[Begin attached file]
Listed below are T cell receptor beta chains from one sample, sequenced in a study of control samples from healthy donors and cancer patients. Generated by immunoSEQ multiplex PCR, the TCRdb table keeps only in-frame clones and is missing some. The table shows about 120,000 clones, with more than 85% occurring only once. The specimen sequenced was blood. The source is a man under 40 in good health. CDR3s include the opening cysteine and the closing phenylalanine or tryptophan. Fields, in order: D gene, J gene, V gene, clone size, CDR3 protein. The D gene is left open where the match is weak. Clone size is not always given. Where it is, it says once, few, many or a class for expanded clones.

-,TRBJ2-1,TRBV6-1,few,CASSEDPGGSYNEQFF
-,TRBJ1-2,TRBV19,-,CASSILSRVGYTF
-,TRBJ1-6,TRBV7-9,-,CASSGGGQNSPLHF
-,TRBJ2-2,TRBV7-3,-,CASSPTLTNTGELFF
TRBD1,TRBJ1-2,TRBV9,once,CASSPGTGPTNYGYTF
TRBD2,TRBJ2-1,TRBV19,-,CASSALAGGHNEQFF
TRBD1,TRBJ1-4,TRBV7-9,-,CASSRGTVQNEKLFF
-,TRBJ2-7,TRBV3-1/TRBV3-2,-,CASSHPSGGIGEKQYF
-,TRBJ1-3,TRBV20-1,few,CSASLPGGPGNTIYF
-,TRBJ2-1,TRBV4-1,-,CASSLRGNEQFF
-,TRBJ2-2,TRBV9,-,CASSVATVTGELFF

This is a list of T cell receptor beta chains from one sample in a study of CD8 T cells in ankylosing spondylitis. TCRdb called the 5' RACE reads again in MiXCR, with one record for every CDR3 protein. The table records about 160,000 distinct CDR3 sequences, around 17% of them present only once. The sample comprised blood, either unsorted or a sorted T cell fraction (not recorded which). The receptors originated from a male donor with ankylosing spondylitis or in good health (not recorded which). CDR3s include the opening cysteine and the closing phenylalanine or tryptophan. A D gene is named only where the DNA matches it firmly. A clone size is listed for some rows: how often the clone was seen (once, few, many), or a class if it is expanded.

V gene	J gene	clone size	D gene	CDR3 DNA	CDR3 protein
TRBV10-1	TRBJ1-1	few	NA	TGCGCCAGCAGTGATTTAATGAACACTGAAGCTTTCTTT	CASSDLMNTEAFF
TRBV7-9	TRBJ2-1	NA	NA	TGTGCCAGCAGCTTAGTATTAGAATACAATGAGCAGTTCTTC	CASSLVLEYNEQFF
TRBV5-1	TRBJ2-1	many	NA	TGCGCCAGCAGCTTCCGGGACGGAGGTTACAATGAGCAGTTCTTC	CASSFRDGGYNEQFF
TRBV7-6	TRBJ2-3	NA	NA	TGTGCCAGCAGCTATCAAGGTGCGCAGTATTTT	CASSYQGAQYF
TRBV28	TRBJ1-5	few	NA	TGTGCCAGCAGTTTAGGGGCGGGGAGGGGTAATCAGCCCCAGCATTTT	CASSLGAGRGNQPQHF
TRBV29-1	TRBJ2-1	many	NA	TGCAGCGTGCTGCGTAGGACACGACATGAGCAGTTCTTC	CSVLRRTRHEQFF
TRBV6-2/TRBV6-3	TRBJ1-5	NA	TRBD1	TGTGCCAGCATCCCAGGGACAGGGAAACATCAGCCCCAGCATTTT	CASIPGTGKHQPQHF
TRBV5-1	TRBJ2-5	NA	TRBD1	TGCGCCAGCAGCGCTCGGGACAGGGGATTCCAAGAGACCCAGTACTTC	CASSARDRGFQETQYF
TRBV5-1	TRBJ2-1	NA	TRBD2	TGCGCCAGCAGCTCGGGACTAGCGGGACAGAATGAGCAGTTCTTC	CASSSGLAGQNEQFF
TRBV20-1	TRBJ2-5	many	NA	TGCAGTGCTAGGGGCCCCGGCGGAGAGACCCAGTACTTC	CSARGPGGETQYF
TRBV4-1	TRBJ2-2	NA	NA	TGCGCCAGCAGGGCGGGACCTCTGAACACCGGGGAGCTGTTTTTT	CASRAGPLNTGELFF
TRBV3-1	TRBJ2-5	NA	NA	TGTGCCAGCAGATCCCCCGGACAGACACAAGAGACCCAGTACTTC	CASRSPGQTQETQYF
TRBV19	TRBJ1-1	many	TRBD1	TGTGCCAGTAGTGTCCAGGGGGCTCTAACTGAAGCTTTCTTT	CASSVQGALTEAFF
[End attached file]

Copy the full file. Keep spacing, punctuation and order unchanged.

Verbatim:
Listed below are T cell receptor beta chains from one sample, sequenced in a study of control samples from healthy donors and cancer patients. Generated by immunoSEQ multiplex PCR, the TCRdb table keeps only in-frame clones and is missing some. The table shows about 120,000 clones, with more than 85% occurring only once. The specimen sequenced was blood. The source is a man under 40 in good health. CDR3s include the opening cysteine and the closing phenylalanine or tryptophan. Fields, in order: D gene, J gene, V gene, clone size, CDR3 protein. The D gene is left open where the match is weak. Clone size is not always given. Where it is, it says once, few, many or a class for expanded clones.

-,TRBJ2-1,TRBV6-1,few,CASSEDPGGSYNEQFF
-,TRBJ1-2,TRBV19,-,CASSILSRVGYTF
-,TRBJ1-6,TRBV7-9,-,CASSGGGQNSPLHF
-,TRBJ2-2,TRBV7-3,-,CASSPTLTNTGELFF
TRBD1,TRBJ1-2,TRBV9,once,CASSPGTGPTNYGYTF
TRBD2,TRBJ2-1,TRBV19,-,CASSALAGGHNEQFF
TRBD1,TRBJ1-4,TRBV7-9,-,CASSRGTVQNEKLFF
-,TRBJ2-7,TRBV3-1/TRBV3-2,-,CASSHPSGGIGEKQYF
-,TRBJ1-3,TRBV20-1,few,CSASLPGGPGNTIYF
-,TRBJ2-1,TRBV4-1,-,CASSLRGNEQFF
-,TRBJ2-2,TRBV9,-,CASSVATVTGELFF

This is a list of T cell receptor beta chains from one sample in a study of CD8 T cells in ankylosing spondylitis. TCRdb called the 5' RACE reads again in MiXCR, with one record for every CDR3 protein. The table records about 160,000 distinct CDR3 sequences, around 17% of them present only once. The sample comprised blood, either unsorted or a sorted T cell fraction (not recorded which). The receptors originated from a male donor with ankylosing spondylitis or in good health (not recorded which). CDR3s include the opening cysteine and the closing phenylalanine or tryptophan. A D gene is named only where the DNA matches it firmly. A clone size is listed for some rows: how often the clone was seen (once, few, many), or a class if it is expanded.

V gene	J gene	clone size	D gene	CDR3 DNA	CDR3 protein
TRBV10-1	TRBJ1-1	few	NA	TGCGCCAGCAGTGATTTAATGAACACTGAAGCTTTCTTT	CASSDLMNTEAFF
TRBV7-9	TRBJ2-1	NA	NA	TGTGCCAGCAGCTTAGTATTAGAATACAATGAGCAGTTCTTC	CASSLVLEYNEQFF
TRBV5-1	TRBJ2-1	many	NA	TGCGCCAGCAGCTTCCGGGACGGAGGTTACAATGAGCAGTTCTTC	CASSFRDGGYNEQFF
TRBV7-6	TRBJ2-3	NA	NA	TGTGCCAGCAGCTATCAAGGTGCGCAGTATTTT	CASSYQGAQYF
TRBV28	TRBJ1-5	few	NA	TGTGCCAGCAGTTTAGGGGCGGGGAGGGGTAATCAGCCCCAGCATTTT	CASSLGAGRGNQPQHF
TRBV29-1	TRBJ2-1	many	NA	TGCAGCGTGCTGCGTAGGACACGACATGAGCAGTTCTTC	CSVLRRTRHEQFF
TRBV6-2/TRBV6-3	TRBJ1-5	NA	TRBD1	TGTGCCAGCATCCCAGGGACAGGGAAACATCAGCCCCAGCATTTT	CASIPGTGKHQPQHF
TRBV5-1	TRBJ2-5	NA	TRBD1	TGCGCCAGCAGCGCTCGGGACAGGGGATTCCAAGAGACCCAGTACTTC	CASSARDRGFQETQYF
TRBV5-1	TRBJ2-1	NA	TRBD2	TGCGCCAGCAGCTCGGGACTAGCGGGACAGAATGAGCAGTTCTTC	CASSSGLAGQNEQFF
TRBV20-1	TRBJ2-5	many	NA	TGCAGTGCTAGGGGCCCCGGCGGAGAGACCCAGTACTTC	CSARGPGGETQYF
TRBV4-1	TRBJ2-2	NA	NA	TGCGCCAGCAGGGCGGGACCTCTGAACACCGGGGAGCTGTTTTTT	CASRAGPLNTGELFF
TRBV3-1	TRBJ2-5	NA	NA	TGTGCCAGCAGATCCCCCGGACAGACACAAGAGACCCAGTACTTC	CASRSPGQTQETQYF
TRBV19	TRBJ1-1	many	TRBD1	TGTGCCAGTAGTGTCCAGGGGGCTCTAACTGAAGCTTTCTTT	CASSVQGALTEAFF